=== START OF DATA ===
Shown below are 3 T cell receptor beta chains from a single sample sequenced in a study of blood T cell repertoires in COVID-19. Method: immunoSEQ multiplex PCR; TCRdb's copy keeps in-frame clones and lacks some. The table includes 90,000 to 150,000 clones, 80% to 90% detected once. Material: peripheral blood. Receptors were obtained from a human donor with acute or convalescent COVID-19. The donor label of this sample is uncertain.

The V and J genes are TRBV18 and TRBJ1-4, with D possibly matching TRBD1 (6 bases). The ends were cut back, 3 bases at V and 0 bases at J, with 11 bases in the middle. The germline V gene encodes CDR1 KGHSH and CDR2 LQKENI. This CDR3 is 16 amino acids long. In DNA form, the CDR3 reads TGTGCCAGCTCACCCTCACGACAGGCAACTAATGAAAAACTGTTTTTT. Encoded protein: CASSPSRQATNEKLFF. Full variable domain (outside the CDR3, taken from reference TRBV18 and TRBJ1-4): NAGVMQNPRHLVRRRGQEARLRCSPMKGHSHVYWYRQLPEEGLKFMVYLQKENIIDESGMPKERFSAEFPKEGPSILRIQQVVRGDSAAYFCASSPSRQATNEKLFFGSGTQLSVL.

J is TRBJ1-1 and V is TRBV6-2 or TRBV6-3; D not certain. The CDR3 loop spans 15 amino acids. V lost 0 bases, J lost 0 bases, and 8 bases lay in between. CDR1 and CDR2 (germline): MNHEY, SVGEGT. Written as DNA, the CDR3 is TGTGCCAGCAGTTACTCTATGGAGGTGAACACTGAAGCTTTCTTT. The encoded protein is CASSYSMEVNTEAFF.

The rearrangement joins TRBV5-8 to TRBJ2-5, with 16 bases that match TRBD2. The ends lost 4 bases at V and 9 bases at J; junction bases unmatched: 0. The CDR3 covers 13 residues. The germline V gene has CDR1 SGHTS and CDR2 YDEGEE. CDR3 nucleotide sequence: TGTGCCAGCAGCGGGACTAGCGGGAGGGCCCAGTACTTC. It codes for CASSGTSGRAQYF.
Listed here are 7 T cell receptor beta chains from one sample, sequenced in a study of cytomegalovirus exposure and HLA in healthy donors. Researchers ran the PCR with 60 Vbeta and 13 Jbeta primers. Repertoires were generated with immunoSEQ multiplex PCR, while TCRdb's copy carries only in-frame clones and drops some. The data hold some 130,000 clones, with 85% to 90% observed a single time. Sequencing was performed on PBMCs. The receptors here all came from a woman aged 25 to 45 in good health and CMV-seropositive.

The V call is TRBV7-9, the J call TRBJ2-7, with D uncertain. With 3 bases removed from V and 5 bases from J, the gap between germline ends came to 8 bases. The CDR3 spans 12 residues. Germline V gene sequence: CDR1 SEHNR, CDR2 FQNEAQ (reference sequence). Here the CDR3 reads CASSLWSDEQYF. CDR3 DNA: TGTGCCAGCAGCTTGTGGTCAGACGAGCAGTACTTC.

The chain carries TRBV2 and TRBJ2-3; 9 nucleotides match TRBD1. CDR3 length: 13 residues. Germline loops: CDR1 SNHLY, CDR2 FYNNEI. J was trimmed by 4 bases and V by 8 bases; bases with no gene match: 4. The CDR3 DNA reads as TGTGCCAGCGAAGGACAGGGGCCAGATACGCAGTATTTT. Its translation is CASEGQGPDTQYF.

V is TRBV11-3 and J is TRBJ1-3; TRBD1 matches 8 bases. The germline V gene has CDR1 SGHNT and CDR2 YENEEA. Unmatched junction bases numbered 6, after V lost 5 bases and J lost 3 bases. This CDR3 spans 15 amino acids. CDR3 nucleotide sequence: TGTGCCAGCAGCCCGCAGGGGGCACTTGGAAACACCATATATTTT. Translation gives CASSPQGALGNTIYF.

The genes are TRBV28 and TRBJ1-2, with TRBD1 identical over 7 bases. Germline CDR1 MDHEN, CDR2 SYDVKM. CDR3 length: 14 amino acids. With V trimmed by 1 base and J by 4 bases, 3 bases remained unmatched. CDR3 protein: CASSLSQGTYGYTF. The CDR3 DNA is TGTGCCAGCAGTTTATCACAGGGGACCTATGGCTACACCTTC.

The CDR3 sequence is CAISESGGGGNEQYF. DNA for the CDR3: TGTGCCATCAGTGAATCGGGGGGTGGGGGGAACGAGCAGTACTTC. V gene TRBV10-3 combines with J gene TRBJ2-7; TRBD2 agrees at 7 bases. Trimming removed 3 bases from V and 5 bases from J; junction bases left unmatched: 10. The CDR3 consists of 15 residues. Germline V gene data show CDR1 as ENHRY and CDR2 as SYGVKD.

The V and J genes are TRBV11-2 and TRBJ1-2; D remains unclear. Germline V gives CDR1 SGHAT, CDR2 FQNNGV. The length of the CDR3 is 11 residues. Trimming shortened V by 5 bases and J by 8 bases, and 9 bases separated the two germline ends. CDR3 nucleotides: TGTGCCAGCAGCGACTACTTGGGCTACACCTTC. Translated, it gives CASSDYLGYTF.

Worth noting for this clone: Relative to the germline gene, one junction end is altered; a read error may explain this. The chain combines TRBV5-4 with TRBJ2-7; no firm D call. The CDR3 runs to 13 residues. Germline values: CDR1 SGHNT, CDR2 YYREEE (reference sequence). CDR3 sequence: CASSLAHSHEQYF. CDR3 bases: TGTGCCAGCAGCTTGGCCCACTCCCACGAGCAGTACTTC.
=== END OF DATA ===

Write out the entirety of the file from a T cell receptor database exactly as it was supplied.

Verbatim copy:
Shown below are 3 T cell receptor beta chains from a single sample sequenced in a study of blood T cell repertoires in COVID-19. Method: immunoSEQ multiplex PCR; TCRdb's copy keeps in-frame clones and lacks some. The table includes 90,000 to 150,000 clones, 80% to 90% detected once. Material: peripheral blood. Receptors were obtained from a human donor with acute or convalescent COVID-19. The donor label of this sample is uncertain.

The V and J genes are TRBV18 and TRBJ1-4, with D possibly matching TRBD1 (6 bases). The ends were cut back, 3 bases at V and 0 bases at J, with 11 bases in the middle. The germline V gene encodes CDR1 KGHSH and CDR2 LQKENI. This CDR3 is 16 amino acids long. In DNA form, the CDR3 reads TGTGCCAGCTCACCCTCACGACAGGCAACTAATGAAAAACTGTTTTTT. Encoded protein: CASSPSRQATNEKLFF. Full variable domain (outside the CDR3, taken from reference TRBV18 and TRBJ1-4): NAGVMQNPRHLVRRRGQEARLRCSPMKGHSHVYWYRQLPEEGLKFMVYLQKENIIDESGMPKERFSAEFPKEGPSILRIQQVVRGDSAAYFCASSPSRQATNEKLFFGSGTQLSVL.

J is TRBJ1-1 and V is TRBV6-2 or TRBV6-3; D not certain. The CDR3 loop spans 15 amino acids. V lost 0 bases, J lost 0 bases, and 8 bases lay in between. CDR1 and CDR2 (germline): MNHEY, SVGEGT. Written as DNA, the CDR3 is TGTGCCAGCAGTTACTCTATGGAGGTGAACACTGAAGCTTTCTTT. The encoded protein is CASSYSMEVNTEAFF.

The rearrangement joins TRBV5-8 to TRBJ2-5, with 16 bases that match TRBD2. The ends lost 4 bases at V and 9 bases at J; junction bases unmatched: 0. The CDR3 covers 13 residues. The germline V gene has CDR1 SGHTS and CDR2 YDEGEE. CDR3 nucleotide sequence: TGTGCCAGCAGCGGGACTAGCGGGAGGGCCCAGTACTTC. It codes for CASSGTSGRAQYF.
Listed here are 7 T cell receptor beta chains from one sample, sequenced in a study of cytomegalovirus exposure and HLA in healthy donors. Researchers ran the PCR with 60 Vbeta and 13 Jbeta primers. Repertoires were generated with immunoSEQ multiplex PCR, while TCRdb's copy carries only in-frame clones and drops some. The data hold some 130,000 clones, with 85% to 90% observed a single time. Sequencing was performed on PBMCs. The receptors here all came from a woman aged 25 to 45 in good health and CMV-seropositive.

The V call is TRBV7-9, the J call TRBJ2-7, with D uncertain. With 3 bases removed from V and 5 bases from J, the gap between germline ends came to 8 bases. The CDR3 spans 12 residues. Germline V gene sequence: CDR1 SEHNR, CDR2 FQNEAQ (reference sequence). Here the CDR3 reads CASSLWSDEQYF. CDR3 DNA: TGTGCCAGCAGCTTGTGGTCAGACGAGCAGTACTTC.

The chain carries TRBV2 and TRBJ2-3; 9 nucleotides match TRBD1. CDR3 length: 13 residues. Germline loops: CDR1 SNHLY, CDR2 FYNNEI. J was trimmed by 4 bases and V by 8 bases; bases with no gene match: 4. The CDR3 DNA reads as TGTGCCAGCGAAGGACAGGGGCCAGATACGCAGTATTTT. Its translation is CASEGQGPDTQYF.

V is TRBV11-3 and J is TRBJ1-3; TRBD1 matches 8 bases. The germline V gene has CDR1 SGHNT and CDR2 YENEEA. Unmatched junction bases numbered 6, after V lost 5 bases and J lost 3 bases. This CDR3 spans 15 amino acids. CDR3 nucleotide sequence: TGTGCCAGCAGCCCGCAGGGGGCACTTGGAAACACCATATATTTT. Translation gives CASSPQGALGNTIYF.

The genes are TRBV28 and TRBJ1-2, with TRBD1 identical over 7 bases. Germline CDR1 MDHEN, CDR2 SYDVKM. CDR3 length: 14 amino acids. With V trimmed by 1 base and J by 4 bases, 3 bases remained unmatched. CDR3 protein: CASSLSQGTYGYTF. The CDR3 DNA is TGTGCCAGCAGTTTATCACAGGGGACCTATGGCTACACCTTC.

The CDR3 sequence is CAISESGGGGNEQYF. DNA for the CDR3: TGTGCCATCAGTGAATCGGGGGGTGGGGGGAACGAGCAGTACTTC. V gene TRBV10-3 combines with J gene TRBJ2-7; TRBD2 agrees at 7 bases. Trimming removed 3 bases from V and 5 bases from J; junction bases left unmatched: 10. The CDR3 consists of 15 residues. Germline V gene data show CDR1 as ENHRY and CDR2 as SYGVKD.

The V and J genes are TRBV11-2 and TRBJ1-2; D remains unclear. Germline V gives CDR1 SGHAT, CDR2 FQNNGV. The length of the CDR3 is 11 residues. Trimming shortened V by 5 bases and J by 8 bases, and 9 bases separated the two germline ends. CDR3 nucleotides: TGTGCCAGCAGCGACTACTTGGGCTACACCTTC. Translated, it gives CASSDYLGYTF.

Worth noting for this clone: Relative to the germline gene, one junction end is altered; a read error may explain this. The chain combines TRBV5-4 with TRBJ2-7; no firm D call. The CDR3 runs to 13 residues. Germline values: CDR1 SGHNT, CDR2 YYREEE (reference sequence). CDR3 sequence: CASSLAHSHEQYF. CDR3 bases: TGTGCCAGCAGCTTGGCCCACTCCCACGAGCAGTACTTC.